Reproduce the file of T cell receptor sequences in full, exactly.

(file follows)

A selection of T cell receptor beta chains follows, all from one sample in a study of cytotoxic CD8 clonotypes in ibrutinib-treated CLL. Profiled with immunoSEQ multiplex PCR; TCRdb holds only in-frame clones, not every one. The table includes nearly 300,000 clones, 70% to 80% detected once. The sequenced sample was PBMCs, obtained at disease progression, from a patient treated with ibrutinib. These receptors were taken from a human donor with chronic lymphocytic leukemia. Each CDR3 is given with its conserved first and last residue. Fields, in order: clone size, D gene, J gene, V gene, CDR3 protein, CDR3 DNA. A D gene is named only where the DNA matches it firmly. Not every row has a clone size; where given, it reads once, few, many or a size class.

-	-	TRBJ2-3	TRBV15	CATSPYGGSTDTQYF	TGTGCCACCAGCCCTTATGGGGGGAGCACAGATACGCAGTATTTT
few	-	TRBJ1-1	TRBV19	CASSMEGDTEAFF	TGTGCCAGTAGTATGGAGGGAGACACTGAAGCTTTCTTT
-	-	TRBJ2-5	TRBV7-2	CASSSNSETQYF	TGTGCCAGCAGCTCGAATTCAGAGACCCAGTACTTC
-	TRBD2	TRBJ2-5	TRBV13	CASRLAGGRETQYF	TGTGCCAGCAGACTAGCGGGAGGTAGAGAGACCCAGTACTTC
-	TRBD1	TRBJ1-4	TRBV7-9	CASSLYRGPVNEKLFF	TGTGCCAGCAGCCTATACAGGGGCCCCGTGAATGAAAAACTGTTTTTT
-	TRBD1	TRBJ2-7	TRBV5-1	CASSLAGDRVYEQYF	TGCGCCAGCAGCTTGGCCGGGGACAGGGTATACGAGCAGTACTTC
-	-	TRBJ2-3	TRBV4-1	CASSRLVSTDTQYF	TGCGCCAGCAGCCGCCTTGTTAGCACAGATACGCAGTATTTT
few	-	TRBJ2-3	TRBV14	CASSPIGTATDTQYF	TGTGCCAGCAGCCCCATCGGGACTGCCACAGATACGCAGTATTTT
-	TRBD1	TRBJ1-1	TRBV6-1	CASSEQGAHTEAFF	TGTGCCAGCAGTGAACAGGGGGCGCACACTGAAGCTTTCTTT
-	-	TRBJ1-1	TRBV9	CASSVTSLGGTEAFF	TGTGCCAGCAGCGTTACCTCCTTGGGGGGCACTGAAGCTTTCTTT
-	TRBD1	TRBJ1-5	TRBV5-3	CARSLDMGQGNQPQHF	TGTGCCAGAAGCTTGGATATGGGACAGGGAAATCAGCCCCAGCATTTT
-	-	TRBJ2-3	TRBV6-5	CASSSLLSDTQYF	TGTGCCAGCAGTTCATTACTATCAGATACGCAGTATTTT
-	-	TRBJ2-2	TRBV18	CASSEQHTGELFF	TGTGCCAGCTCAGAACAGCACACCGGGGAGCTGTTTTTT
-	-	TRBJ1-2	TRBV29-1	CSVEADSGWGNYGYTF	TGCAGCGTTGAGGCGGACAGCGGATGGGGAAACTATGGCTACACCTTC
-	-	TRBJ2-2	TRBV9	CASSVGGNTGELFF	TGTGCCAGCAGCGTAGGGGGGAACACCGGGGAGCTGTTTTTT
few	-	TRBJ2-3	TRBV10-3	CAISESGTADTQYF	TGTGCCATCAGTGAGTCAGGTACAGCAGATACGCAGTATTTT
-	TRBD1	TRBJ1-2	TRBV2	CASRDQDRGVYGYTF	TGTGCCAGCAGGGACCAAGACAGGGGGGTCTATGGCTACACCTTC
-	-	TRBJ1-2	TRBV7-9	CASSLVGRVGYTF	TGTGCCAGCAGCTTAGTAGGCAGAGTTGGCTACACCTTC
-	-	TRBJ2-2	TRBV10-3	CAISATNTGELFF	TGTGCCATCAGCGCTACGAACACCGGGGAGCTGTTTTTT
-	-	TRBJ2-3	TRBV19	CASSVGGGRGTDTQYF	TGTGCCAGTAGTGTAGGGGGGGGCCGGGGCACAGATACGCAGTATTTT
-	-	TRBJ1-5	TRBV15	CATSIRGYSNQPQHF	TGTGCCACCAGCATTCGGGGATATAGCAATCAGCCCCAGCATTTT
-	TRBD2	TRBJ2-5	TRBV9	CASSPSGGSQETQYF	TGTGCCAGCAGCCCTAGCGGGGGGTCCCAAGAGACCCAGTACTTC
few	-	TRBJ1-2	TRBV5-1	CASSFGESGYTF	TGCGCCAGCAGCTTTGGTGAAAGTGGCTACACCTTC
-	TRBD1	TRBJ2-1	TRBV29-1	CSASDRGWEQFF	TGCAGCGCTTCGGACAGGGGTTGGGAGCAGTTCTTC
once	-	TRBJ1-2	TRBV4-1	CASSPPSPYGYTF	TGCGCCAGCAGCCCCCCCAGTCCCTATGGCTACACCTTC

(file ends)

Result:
A selection of T cell receptor beta chains follows, all from one sample in a study of cytotoxic CD8 clonotypes in ibrutinib-treated CLL. Profiled with immunoSEQ multiplex PCR; TCRdb holds only in-frame clones, not every one. The table includes nearly 300,000 clones, 70% to 80% detected once. The sequenced sample was PBMCs, obtained at disease progression, from a patient treated with ibrutinib. These receptors were taken from a human donor with chronic lymphocytic leukemia. Each CDR3 is given with its conserved first and last residue. Fields, in order: clone size, D gene, J gene, V gene, CDR3 protein, CDR3 DNA. A D gene is named only where the DNA matches it firmly. Not every row has a clone size; where given, it reads once, few, many or a size class.

-	-	TRBJ2-3	TRBV15	CATSPYGGSTDTQYF	TGTGCCACCAGCCCTTATGGGGGGAGCACAGATACGCAGTATTTT
few	-	TRBJ1-1	TRBV19	CASSMEGDTEAFF	TGTGCCAGTAGTATGGAGGGAGACACTGAAGCTTTCTTT
-	-	TRBJ2-5	TRBV7-2	CASSSNSETQYF	TGTGCCAGCAGCTCGAATTCAGAGACCCAGTACTTC
-	TRBD2	TRBJ2-5	TRBV13	CASRLAGGRETQYF	TGTGCCAGCAGACTAGCGGGAGGTAGAGAGACCCAGTACTTC
-	TRBD1	TRBJ1-4	TRBV7-9	CASSLYRGPVNEKLFF	TGTGCCAGCAGCCTATACAGGGGCCCCGTGAATGAAAAACTGTTTTTT
-	TRBD1	TRBJ2-7	TRBV5-1	CASSLAGDRVYEQYF	TGCGCCAGCAGCTTGGCCGGGGACAGGGTATACGAGCAGTACTTC
-	-	TRBJ2-3	TRBV4-1	CASSRLVSTDTQYF	TGCGCCAGCAGCCGCCTTGTTAGCACAGATACGCAGTATTTT
few	-	TRBJ2-3	TRBV14	CASSPIGTATDTQYF	TGTGCCAGCAGCCCCATCGGGACTGCCACAGATACGCAGTATTTT
-	TRBD1	TRBJ1-1	TRBV6-1	CASSEQGAHTEAFF	TGTGCCAGCAGTGAACAGGGGGCGCACACTGAAGCTTTCTTT
-	-	TRBJ1-1	TRBV9	CASSVTSLGGTEAFF	TGTGCCAGCAGCGTTACCTCCTTGGGGGGCACTGAAGCTTTCTTT
-	TRBD1	TRBJ1-5	TRBV5-3	CARSLDMGQGNQPQHF	TGTGCCAGAAGCTTGGATATGGGACAGGGAAATCAGCCCCAGCATTTT
-	-	TRBJ2-3	TRBV6-5	CASSSLLSDTQYF	TGTGCCAGCAGTTCATTACTATCAGATACGCAGTATTTT
-	-	TRBJ2-2	TRBV18	CASSEQHTGELFF	TGTGCCAGCTCAGAACAGCACACCGGGGAGCTGTTTTTT
-	-	TRBJ1-2	TRBV29-1	CSVEADSGWGNYGYTF	TGCAGCGTTGAGGCGGACAGCGGATGGGGAAACTATGGCTACACCTTC
-	-	TRBJ2-2	TRBV9	CASSVGGNTGELFF	TGTGCCAGCAGCGTAGGGGGGAACACCGGGGAGCTGTTTTTT
few	-	TRBJ2-3	TRBV10-3	CAISESGTADTQYF	TGTGCCATCAGTGAGTCAGGTACAGCAGATACGCAGTATTTT
-	TRBD1	TRBJ1-2	TRBV2	CASRDQDRGVYGYTF	TGTGCCAGCAGGGACCAAGACAGGGGGGTCTATGGCTACACCTTC
-	-	TRBJ1-2	TRBV7-9	CASSLVGRVGYTF	TGTGCCAGCAGCTTAGTAGGCAGAGTTGGCTACACCTTC
-	-	TRBJ2-2	TRBV10-3	CAISATNTGELFF	TGTGCCATCAGCGCTACGAACACCGGGGAGCTGTTTTTT
-	-	TRBJ2-3	TRBV19	CASSVGGGRGTDTQYF	TGTGCCAGTAGTGTAGGGGGGGGCCGGGGCACAGATACGCAGTATTTT
-	-	TRBJ1-5	TRBV15	CATSIRGYSNQPQHF	TGTGCCACCAGCATTCGGGGATATAGCAATCAGCCCCAGCATTTT
-	TRBD2	TRBJ2-5	TRBV9	CASSPSGGSQETQYF	TGTGCCAGCAGCCCTAGCGGGGGGTCCCAAGAGACCCAGTACTTC
few	-	TRBJ1-2	TRBV5-1	CASSFGESGYTF	TGCGCCAGCAGCTTTGGTGAAAGTGGCTACACCTTC
-	TRBD1	TRBJ2-1	TRBV29-1	CSASDRGWEQFF	TGCAGCGCTTCGGACAGGGGTTGGGAGCAGTTCTTC
once	-	TRBJ1-2	TRBV4-1	CASSPPSPYGYTF	TGCGCCAGCAGCCCCCCCAGTCCCTATGGCTACACCTTC